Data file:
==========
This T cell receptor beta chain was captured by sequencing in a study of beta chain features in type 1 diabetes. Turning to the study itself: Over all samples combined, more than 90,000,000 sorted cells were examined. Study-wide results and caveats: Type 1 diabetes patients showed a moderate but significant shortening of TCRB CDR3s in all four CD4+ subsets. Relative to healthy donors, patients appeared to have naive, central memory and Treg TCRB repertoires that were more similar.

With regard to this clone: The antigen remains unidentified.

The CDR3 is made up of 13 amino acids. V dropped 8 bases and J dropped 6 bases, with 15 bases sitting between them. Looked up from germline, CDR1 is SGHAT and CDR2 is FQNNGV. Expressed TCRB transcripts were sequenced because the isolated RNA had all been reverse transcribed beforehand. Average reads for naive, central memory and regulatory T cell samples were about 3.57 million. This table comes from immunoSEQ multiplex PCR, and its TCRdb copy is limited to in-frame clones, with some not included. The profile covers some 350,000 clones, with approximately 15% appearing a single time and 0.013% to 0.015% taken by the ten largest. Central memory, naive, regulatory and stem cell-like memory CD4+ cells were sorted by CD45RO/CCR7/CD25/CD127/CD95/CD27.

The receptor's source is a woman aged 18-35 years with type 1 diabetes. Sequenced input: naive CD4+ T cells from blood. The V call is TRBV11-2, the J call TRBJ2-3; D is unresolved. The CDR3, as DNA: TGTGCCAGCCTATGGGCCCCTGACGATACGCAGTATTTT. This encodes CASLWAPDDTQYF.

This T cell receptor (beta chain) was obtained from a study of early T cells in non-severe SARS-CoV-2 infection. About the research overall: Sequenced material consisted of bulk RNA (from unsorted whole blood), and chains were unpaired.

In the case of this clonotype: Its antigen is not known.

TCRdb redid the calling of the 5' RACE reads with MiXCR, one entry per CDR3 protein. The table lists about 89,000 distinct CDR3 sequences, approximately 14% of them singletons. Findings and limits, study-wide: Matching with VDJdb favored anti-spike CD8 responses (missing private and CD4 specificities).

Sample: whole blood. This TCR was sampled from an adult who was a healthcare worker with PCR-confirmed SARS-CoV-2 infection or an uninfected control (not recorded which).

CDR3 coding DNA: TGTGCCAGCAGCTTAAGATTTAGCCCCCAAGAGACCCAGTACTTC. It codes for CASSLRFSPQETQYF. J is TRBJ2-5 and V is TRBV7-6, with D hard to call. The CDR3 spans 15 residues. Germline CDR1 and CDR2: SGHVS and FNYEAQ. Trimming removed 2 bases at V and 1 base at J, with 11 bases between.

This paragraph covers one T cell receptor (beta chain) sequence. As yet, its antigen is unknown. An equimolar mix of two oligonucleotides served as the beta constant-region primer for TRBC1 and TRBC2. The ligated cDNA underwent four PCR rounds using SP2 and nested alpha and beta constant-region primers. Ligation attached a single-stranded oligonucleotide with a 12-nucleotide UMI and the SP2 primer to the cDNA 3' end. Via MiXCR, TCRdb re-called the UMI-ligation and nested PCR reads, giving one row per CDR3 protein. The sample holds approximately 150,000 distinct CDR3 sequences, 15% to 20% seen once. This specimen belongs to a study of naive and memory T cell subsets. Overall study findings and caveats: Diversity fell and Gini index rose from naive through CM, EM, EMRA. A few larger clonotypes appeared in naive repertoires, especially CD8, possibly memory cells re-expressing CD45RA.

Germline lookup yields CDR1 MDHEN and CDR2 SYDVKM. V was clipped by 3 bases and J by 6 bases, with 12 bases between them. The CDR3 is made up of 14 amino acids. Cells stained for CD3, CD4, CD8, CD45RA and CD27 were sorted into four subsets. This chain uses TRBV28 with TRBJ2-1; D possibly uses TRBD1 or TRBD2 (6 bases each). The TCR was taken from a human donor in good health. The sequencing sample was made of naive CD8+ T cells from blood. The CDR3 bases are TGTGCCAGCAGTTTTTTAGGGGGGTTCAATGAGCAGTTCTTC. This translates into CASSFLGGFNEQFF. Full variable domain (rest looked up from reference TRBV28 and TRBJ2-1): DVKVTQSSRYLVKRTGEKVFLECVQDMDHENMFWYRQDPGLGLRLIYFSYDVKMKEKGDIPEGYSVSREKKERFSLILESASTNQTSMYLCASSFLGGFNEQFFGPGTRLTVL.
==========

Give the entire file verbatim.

This T cell receptor beta chain was captured by sequencing in a study of beta chain features in type 1 diabetes. Turning to the study itself: Over all samples combined, more than 90,000,000 sorted cells were examined. Study-wide results and caveats: Type 1 diabetes patients showed a moderate but significant shortening of TCRB CDR3s in all four CD4+ subsets. Relative to healthy donors, patients appeared to have naive, central memory and Treg TCRB repertoires that were more similar.

With regard to this clone: The antigen remains unidentified.

The CDR3 is made up of 13 amino acids. V dropped 8 bases and J dropped 6 bases, with 15 bases sitting between them. Looked up from germline, CDR1 is SGHAT and CDR2 is FQNNGV. Expressed TCRB transcripts were sequenced because the isolated RNA had all been reverse transcribed beforehand. Average reads for naive, central memory and regulatory T cell samples were about 3.57 million. This table comes from immunoSEQ multiplex PCR, and its TCRdb copy is limited to in-frame clones, with some not included. The profile covers some 350,000 clones, with approximately 15% appearing a single time and 0.013% to 0.015% taken by the ten largest. Central memory, naive, regulatory and stem cell-like memory CD4+ cells were sorted by CD45RO/CCR7/CD25/CD127/CD95/CD27.

The receptor's source is a woman aged 18-35 years with type 1 diabetes. Sequenced input: naive CD4+ T cells from blood. The V call is TRBV11-2, the J call TRBJ2-3; D is unresolved. The CDR3, as DNA: TGTGCCAGCCTATGGGCCCCTGACGATACGCAGTATTTT. This encodes CASLWAPDDTQYF.

This T cell receptor (beta chain) was obtained from a study of early T cells in non-severe SARS-CoV-2 infection. About the research overall: Sequenced material consisted of bulk RNA (from unsorted whole blood), and chains were unpaired.

In the case of this clonotype: Its antigen is not known.

TCRdb redid the calling of the 5' RACE reads with MiXCR, one entry per CDR3 protein. The table lists about 89,000 distinct CDR3 sequences, approximately 14% of them singletons. Findings and limits, study-wide: Matching with VDJdb favored anti-spike CD8 responses (missing private and CD4 specificities).

Sample: whole blood. This TCR was sampled from an adult who was a healthcare worker with PCR-confirmed SARS-CoV-2 infection or an uninfected control (not recorded which).

CDR3 coding DNA: TGTGCCAGCAGCTTAAGATTTAGCCCCCAAGAGACCCAGTACTTC. It codes for CASSLRFSPQETQYF. J is TRBJ2-5 and V is TRBV7-6, with D hard to call. The CDR3 spans 15 residues. Germline CDR1 and CDR2: SGHVS and FNYEAQ. Trimming removed 2 bases at V and 1 base at J, with 11 bases between.

This paragraph covers one T cell receptor (beta chain) sequence. As yet, its antigen is unknown. An equimolar mix of two oligonucleotides served as the beta constant-region primer for TRBC1 and TRBC2. The ligated cDNA underwent four PCR rounds using SP2 and nested alpha and beta constant-region primers. Ligation attached a single-stranded oligonucleotide with a 12-nucleotide UMI and the SP2 primer to the cDNA 3' end. Via MiXCR, TCRdb re-called the UMI-ligation and nested PCR reads, giving one row per CDR3 protein. The sample holds approximately 150,000 distinct CDR3 sequences, 15% to 20% seen once. This specimen belongs to a study of naive and memory T cell subsets. Overall study findings and caveats: Diversity fell and Gini index rose from naive through CM, EM, EMRA. A few larger clonotypes appeared in naive repertoires, especially CD8, possibly memory cells re-expressing CD45RA.

Germline lookup yields CDR1 MDHEN and CDR2 SYDVKM. V was clipped by 3 bases and J by 6 bases, with 12 bases between them. The CDR3 is made up of 14 amino acids. Cells stained for CD3, CD4, CD8, CD45RA and CD27 were sorted into four subsets. This chain uses TRBV28 with TRBJ2-1; D possibly uses TRBD1 or TRBD2 (6 bases each). The TCR was taken from a human donor in good health. The sequencing sample was made of naive CD8+ T cells from blood. The CDR3 bases are TGTGCCAGCAGTTTTTTAGGGGGGTTCAATGAGCAGTTCTTC. This translates into CASSFLGGFNEQFF. Full variable domain (rest looked up from reference TRBV28 and TRBJ2-1): DVKVTQSSRYLVKRTGEKVFLECVQDMDHENMFWYRQDPGLGLRLIYFSYDVKMKEKGDIPEGYSVSREKKERFSLILESASTNQTSMYLCASSFLGGFNEQFFGPGTRLTVL.